The tutorial will be held on June 29, 2015 in the afternoon.

Slides will be provided on time and a preliminary version (from previous presentations) can be found here and here.

Biography of Presenters

Christian Timmerer received his M.Sc. (Dipl.-Ing.) in January 2003 and his Ph.D. (Dr.techn.) in June 2006 (for research on the adaptation of scalable multimedia content in streaming and constraint environments) both from the Alpen-Adria-Universität Klagenfurt. He is currently an Associate Professor at the Institute of Information Technology (ITEC) within the Multimedia Communication Group. His research interests include immersive multimedia communication, streaming, adaptation, Quality of Experience, and Sensory Experience.

He has published more than 150 papers in these areas and he has organized a number of special sessions and issues in this domain, e.g., “Special Session on MMT/DASH” (MMsys 2011, followed by a special issue in Signal Processing: Image Communication, 2012), “Special Issue on Adaptive Media Streaming” (IEEE JSAC, published 2014). Furthermore, he was the general chair of WIAMIS 2008, QoMEX 2013, and QCMan 2014; will be general chair of ACM Multimedia Systems 2016. He is an editorial board member of IEEE Computer, associate editor for IEEE Transactions on Multimedia, area editor for the Elsevier journal on Signal Processing: Image Communication and a key member of the Interest Groups (IG) on Image and Video Coding as well as Quality of Experience and Director of the Review Board of the IEEE Multimedia Communication Technical Committee. Finally, he writes a regular column for ACM SIGMM Records where he serves as an editor and he is a member of the ACM SIGMM Open Source Software Committee. Dr. Timmerer participated in the work of ISO/MPEG for more then 10 years, notably as the head of the Austrian delegation, coordinator of several core experiments, co-chair of several ad- hoc groups, and as an editor for various standards, notably the MPEG-21 Multimedia Framework and the MPEG Extensible Middleware (MXM which became MPEG-M). His current contributions are in the area of MPEG-V (Media Context and Control) and Dynamic Adaptive Streaming over HTTP (DASH), for which he also serves as an editor. He received various ISO/IEC certificates of appreciation.

Ali C. Begen is with the Video and Content Platforms Research and Advanced Development Group at Cisco. His interests include networked entertainment, Internet multimedia, transport protocols and content delivery. Ali is currently working on architectures and protocols for next-generation video transport and distribution over IP networks, and he is an active contributor in the IETF and MPEG in these areas. Ali holds a Ph.D. degree in electrical and computer engineering from Georgia Tech. He received the Best Student-paper Award at IEEE ICIP 2003, the Most-cited Paper Award from Elsevier Signal Processing: Image Communication in 2008, and the Best-paper Award at Packet Video Workshop 2012. Ali has been an editor for the Consumer Communications and Networking series in the IEEE Communications Magazine since 2011 and an associate editor for the IEEE Transactions on Multimedia since 2013. He is a senior member of the IEEE and a senior member of the ACM. Further information on Ali’s projects, publications and presentations can be found at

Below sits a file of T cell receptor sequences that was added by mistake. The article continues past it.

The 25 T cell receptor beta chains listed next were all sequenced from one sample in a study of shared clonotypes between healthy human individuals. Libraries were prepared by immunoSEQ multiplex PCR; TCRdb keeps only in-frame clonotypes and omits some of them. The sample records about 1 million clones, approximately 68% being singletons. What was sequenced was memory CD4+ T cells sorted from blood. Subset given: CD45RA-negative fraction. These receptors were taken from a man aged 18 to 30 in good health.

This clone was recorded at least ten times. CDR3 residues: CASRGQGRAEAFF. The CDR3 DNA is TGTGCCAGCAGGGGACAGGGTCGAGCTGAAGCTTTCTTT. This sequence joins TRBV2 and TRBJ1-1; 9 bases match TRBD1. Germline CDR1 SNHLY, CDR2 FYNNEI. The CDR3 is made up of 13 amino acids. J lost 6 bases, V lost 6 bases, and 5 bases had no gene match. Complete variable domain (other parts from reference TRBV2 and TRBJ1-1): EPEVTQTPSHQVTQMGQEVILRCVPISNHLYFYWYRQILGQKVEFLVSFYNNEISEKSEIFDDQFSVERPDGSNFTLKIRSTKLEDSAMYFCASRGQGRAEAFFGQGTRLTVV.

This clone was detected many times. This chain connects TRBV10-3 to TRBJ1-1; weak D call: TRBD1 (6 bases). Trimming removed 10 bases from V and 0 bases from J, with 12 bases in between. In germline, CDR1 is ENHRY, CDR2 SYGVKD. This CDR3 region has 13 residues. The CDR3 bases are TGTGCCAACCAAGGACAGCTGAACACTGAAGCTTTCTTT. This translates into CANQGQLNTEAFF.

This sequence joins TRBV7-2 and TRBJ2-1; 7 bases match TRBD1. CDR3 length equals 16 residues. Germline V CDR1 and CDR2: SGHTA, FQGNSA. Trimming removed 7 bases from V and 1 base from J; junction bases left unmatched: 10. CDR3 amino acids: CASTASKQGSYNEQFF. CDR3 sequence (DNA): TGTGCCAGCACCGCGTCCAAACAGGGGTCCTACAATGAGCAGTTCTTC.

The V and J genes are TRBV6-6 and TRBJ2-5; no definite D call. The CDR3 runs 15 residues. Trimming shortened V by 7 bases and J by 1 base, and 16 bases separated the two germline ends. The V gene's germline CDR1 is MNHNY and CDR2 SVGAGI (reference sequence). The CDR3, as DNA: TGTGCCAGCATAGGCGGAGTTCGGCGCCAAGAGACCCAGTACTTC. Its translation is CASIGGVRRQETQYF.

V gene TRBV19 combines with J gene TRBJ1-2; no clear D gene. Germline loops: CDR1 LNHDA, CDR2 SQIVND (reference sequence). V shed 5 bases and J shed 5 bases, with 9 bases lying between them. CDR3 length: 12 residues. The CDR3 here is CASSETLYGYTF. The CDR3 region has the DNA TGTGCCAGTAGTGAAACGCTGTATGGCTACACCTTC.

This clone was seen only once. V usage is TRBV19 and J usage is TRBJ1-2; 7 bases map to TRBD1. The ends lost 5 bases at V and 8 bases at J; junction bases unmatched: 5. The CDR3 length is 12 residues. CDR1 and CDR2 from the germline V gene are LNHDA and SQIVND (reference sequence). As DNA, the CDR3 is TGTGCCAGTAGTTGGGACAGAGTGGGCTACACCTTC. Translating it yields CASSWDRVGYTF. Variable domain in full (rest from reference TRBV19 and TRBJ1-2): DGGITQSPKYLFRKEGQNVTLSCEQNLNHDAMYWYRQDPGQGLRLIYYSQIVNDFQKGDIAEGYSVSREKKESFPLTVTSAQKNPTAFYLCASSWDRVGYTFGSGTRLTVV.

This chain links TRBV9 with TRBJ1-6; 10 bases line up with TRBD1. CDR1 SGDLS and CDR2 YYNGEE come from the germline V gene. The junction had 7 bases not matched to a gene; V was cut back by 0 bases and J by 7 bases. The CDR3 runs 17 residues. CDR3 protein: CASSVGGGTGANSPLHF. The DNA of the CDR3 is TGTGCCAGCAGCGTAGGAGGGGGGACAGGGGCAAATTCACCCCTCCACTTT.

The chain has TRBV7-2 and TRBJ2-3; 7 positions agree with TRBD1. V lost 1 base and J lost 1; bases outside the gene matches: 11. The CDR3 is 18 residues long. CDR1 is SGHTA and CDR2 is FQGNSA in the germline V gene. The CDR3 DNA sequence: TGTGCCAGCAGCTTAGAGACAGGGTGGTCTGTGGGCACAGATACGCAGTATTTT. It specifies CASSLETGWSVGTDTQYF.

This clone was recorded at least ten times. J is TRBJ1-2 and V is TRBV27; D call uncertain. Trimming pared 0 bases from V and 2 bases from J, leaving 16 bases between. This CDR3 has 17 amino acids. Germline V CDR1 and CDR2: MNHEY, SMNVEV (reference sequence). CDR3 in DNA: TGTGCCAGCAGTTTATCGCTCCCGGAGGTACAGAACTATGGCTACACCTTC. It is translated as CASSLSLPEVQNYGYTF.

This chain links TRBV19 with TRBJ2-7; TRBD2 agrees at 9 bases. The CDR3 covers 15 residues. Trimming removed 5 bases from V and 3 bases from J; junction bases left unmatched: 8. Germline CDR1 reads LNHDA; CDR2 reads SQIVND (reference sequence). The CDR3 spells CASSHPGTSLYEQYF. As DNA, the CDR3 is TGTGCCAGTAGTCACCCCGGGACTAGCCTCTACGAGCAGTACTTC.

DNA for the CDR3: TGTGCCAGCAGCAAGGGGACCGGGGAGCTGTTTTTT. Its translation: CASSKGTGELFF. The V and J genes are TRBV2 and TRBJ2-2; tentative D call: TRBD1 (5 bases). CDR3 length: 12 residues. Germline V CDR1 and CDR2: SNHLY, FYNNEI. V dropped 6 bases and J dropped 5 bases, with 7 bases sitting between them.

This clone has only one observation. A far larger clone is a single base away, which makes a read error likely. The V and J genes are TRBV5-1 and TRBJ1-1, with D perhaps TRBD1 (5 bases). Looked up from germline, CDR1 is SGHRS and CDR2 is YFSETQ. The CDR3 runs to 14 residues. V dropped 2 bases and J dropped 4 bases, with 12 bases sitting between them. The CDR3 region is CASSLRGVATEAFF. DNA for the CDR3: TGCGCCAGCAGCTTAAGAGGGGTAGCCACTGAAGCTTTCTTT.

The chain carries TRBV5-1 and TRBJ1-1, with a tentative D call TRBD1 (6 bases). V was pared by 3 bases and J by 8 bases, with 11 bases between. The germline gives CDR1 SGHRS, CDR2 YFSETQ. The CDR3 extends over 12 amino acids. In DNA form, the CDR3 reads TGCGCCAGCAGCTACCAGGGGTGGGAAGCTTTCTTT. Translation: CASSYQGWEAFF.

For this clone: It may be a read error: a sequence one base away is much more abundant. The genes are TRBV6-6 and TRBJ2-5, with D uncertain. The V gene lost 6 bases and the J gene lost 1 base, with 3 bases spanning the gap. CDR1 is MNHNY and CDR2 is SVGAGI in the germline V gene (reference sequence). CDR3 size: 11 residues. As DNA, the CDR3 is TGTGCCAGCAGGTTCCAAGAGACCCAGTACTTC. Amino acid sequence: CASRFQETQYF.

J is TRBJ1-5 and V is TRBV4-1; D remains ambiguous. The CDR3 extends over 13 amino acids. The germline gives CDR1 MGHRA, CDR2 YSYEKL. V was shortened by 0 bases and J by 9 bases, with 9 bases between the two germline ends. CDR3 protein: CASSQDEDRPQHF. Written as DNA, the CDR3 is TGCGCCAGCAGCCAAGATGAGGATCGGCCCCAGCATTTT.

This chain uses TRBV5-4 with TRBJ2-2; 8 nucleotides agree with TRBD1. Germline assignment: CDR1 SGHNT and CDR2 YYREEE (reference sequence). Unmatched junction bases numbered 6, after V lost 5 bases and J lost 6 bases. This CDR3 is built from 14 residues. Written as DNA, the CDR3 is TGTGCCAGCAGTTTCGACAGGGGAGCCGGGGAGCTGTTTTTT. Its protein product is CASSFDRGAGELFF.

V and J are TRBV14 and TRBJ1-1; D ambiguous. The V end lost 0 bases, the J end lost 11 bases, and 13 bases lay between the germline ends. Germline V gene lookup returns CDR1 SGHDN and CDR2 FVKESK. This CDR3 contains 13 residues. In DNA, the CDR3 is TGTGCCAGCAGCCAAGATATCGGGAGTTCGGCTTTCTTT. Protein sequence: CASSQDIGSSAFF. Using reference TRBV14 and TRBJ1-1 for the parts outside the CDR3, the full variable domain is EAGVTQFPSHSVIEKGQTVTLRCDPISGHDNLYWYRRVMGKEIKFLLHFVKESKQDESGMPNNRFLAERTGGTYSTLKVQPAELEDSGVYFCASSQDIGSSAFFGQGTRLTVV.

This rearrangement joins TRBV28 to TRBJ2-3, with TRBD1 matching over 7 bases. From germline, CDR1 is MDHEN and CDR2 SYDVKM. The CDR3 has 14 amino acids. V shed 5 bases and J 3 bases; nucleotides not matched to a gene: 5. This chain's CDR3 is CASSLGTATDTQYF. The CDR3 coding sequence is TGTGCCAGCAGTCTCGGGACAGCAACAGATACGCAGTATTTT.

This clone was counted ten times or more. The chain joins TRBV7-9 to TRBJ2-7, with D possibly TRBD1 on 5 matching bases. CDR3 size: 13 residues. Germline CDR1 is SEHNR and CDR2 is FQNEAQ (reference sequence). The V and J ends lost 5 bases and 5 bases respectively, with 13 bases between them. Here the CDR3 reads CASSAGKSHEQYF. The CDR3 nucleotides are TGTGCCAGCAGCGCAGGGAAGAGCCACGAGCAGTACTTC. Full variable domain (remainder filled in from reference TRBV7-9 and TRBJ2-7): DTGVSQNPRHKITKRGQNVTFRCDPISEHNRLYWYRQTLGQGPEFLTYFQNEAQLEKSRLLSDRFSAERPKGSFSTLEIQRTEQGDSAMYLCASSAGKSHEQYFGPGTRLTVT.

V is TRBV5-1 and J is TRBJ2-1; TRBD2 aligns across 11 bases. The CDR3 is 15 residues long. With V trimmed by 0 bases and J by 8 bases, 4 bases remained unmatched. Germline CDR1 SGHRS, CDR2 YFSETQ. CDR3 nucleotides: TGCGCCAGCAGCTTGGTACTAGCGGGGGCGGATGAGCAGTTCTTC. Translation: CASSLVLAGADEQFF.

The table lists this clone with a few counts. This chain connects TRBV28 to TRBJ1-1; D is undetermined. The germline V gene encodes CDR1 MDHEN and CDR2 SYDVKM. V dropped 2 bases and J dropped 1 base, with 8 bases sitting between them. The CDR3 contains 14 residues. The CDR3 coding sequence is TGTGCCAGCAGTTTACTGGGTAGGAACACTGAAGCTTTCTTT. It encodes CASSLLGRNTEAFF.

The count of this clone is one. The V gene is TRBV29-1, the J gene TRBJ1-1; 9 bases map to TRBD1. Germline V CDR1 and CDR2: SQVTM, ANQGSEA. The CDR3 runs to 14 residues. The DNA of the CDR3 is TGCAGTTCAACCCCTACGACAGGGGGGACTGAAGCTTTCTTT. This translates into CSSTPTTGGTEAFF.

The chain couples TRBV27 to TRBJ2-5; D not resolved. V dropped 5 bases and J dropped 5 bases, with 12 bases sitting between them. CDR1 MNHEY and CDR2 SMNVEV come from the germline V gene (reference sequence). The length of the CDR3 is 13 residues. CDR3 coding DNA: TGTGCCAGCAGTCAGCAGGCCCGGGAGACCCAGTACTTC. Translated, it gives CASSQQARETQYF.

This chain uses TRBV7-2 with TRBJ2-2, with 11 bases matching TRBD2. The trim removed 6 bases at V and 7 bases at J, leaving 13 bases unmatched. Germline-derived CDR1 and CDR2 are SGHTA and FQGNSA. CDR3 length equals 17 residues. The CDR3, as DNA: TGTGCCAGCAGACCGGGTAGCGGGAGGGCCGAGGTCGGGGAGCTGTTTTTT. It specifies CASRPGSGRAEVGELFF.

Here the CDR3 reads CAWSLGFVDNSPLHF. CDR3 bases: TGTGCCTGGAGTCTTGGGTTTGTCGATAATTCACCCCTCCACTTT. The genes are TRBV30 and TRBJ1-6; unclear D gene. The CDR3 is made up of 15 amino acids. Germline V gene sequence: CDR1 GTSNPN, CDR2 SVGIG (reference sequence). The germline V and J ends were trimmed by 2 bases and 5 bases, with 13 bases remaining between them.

Tuesday, February 10, 2015

Multimedia Streaming in Information-Centric Networks (MuSIC)

Call for Papers

2015 IEEE ICME Workshop
Multimedia Streaming in Information-Centric Networks (MuSIC)
Friday, July 3, 2015, Torino, Italy

Motivation and Goals

According to the Cisco Visual Networking Index and to Sandvine Global Internet Phenomena Reports, multimedia, in particular video for real-time entertainment, are the predominant sources of traffic on the current Internet and continue to grow. However, the Internet protocols and mechanisms have not at all been designed for the challenging real-time communication media like video and voice streaming and conferencing, such that îthe Internet only just works,î as Mark Handley put it. Intense research on Quality of Service (QoS) schemes and frameworks has been conducted over the past decades, not resulting in practical and widely accepted mechanisms in the IP networking world. Currently, Content Delivery Networks (CDNs) are the primary means to deliver massive amounts of real-time content, e.g., video streams, to clients in a satisfying manner.

Countering these problems and challenges, many Future Internet initiatives and projects have been and are being undertaken around the globe. Among them, Information-Centric Networking (ICN) is a promising approach, bringing content and efficient content distribution into focus. Several basic ICN concepts are quite similar to application-layer protocols in the IP world, e.g., a publish-subscribe approach in PSIRP/PURSUIT, pull-based data transport in CCN/NDN (interest/data packets) and in Adaptive HTTP Streaming approaches (request/response behavior).